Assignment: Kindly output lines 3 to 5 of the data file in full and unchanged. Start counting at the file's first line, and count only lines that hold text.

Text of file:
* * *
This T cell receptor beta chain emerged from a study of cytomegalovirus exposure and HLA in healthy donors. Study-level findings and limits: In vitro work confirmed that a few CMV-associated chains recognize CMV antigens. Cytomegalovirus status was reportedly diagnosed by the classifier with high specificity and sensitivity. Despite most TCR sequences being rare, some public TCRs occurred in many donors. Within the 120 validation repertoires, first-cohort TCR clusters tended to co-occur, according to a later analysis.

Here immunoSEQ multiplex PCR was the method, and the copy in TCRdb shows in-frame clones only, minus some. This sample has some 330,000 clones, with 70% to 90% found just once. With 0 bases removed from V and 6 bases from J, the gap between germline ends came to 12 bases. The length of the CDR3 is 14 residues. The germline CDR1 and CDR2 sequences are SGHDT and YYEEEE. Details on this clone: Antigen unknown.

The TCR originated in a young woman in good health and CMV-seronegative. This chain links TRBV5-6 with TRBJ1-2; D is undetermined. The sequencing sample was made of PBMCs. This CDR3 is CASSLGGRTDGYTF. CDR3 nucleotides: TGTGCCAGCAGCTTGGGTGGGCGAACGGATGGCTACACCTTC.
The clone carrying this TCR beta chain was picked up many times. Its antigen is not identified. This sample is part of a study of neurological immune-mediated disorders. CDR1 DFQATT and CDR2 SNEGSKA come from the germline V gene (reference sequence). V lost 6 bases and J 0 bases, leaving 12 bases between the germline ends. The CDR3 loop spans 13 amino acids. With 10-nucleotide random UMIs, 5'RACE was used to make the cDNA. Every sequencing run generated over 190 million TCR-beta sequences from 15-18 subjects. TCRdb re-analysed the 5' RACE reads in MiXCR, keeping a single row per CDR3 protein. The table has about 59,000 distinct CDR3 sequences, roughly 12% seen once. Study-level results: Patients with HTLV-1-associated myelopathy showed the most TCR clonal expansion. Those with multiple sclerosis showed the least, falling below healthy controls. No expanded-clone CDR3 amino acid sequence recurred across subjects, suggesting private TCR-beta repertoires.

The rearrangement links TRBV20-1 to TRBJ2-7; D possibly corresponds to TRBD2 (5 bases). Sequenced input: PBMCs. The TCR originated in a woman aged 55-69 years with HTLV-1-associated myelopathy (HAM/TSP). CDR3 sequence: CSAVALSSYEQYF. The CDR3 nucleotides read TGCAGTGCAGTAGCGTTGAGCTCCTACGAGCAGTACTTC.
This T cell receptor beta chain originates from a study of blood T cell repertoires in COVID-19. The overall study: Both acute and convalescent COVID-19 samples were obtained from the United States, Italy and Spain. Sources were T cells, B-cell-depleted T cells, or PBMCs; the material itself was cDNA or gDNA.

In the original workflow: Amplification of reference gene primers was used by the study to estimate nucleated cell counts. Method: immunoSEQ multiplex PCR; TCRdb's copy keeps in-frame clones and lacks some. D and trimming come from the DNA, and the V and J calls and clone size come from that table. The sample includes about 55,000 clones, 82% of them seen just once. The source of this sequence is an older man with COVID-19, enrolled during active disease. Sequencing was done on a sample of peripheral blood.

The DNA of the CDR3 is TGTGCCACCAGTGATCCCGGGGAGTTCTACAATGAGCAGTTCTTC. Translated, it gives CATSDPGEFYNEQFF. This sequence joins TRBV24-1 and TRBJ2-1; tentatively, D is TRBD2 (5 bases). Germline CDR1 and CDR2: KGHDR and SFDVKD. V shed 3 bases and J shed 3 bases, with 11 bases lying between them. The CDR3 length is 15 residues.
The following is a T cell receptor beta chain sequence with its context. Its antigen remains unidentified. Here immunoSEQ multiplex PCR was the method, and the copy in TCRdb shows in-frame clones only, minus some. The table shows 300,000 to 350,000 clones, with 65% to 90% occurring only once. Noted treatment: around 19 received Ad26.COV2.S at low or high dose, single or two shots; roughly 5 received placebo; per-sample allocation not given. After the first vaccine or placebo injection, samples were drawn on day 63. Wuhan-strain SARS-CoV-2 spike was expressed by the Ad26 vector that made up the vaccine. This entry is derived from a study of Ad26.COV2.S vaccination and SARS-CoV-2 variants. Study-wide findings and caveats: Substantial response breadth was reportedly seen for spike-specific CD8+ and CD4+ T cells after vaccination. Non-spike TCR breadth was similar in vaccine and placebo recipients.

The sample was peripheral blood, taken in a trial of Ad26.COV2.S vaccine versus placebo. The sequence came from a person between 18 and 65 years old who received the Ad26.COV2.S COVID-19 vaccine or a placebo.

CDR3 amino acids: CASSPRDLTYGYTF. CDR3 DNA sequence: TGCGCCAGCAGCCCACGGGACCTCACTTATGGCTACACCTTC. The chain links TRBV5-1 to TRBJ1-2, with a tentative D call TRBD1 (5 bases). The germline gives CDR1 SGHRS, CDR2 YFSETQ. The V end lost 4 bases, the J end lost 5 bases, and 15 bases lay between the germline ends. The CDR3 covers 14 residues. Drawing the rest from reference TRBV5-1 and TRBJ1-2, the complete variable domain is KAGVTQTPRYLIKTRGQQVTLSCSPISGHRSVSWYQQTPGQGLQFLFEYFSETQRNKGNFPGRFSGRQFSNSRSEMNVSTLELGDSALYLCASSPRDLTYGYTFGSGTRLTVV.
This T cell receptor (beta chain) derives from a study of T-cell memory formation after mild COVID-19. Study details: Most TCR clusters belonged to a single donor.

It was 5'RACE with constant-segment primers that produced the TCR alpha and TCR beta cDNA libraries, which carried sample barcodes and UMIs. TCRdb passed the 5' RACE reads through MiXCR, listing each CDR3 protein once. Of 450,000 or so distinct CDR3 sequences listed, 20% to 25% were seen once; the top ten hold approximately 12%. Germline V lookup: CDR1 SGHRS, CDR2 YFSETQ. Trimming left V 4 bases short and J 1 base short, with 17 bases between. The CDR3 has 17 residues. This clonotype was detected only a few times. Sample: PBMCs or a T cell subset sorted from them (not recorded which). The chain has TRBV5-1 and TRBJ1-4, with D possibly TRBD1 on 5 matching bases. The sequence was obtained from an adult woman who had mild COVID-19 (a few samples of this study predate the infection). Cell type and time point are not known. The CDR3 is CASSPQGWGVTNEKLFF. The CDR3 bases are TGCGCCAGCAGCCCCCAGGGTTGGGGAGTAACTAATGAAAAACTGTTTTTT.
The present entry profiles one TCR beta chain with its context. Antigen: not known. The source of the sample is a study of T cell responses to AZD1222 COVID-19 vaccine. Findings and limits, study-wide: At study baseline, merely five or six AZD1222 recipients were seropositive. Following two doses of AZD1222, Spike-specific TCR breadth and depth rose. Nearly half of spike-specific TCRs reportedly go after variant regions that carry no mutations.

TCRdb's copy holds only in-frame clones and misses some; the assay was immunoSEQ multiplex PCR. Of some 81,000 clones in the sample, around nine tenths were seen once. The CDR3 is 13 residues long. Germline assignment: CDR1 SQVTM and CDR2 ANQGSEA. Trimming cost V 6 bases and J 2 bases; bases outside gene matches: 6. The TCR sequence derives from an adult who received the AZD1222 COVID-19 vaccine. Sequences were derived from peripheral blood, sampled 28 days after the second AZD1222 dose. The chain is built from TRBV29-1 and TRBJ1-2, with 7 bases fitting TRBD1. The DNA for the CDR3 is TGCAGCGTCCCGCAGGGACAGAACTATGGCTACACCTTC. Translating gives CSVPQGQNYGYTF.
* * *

The TCR originated in a young woman in good health and CMV-seronegative. This chain links TRBV5-6 with TRBJ1-2; D is undetermined. The sequencing sample was made of PBMCs. This CDR3 is CASSLGGRTDGYTF. CDR3 nucleotides: TGTGCCAGCAGCTTGGGTGGGCGAACGGATGGCTACACCTTC.
The clone carrying this TCR beta chain was picked up many times. Its antigen is not identified. This sample is part of a study of neurological immune-mediated disorders. CDR1 DFQATT and CDR2 SNEGSKA come from the germline V gene (reference sequence). V lost 6 bases and J 0 bases, leaving 12 bases between the germline ends. The CDR3 loop spans 13 amino acids. With 10-nucleotide random UMIs, 5'RACE was used to make the cDNA. Every sequencing run generated over 190 million TCR-beta sequences from 15-18 subjects. TCRdb re-analysed the 5' RACE reads in MiXCR, keeping a single row per CDR3 protein. The table has about 59,000 distinct CDR3 sequences, roughly 12% seen once. Study-level results: Patients with HTLV-1-associated myelopathy showed the most TCR clonal expansion. Those with multiple sclerosis showed the least, falling below healthy controls. No expanded-clone CDR3 amino acid sequence recurred across subjects, suggesting private TCR-beta repertoires.

The rearrangement links TRBV20-1 to TRBJ2-7; D possibly corresponds to TRBD2 (5 bases). Sequenced input: PBMCs. The TCR originated in a woman aged 55-69 years with HTLV-1-associated myelopathy (HAM/TSP). CDR3 sequence: CSAVALSSYEQYF. The CDR3 nucleotides read TGCAGTGCAGTAGCGTTGAGCTCCTACGAGCAGTACTTC.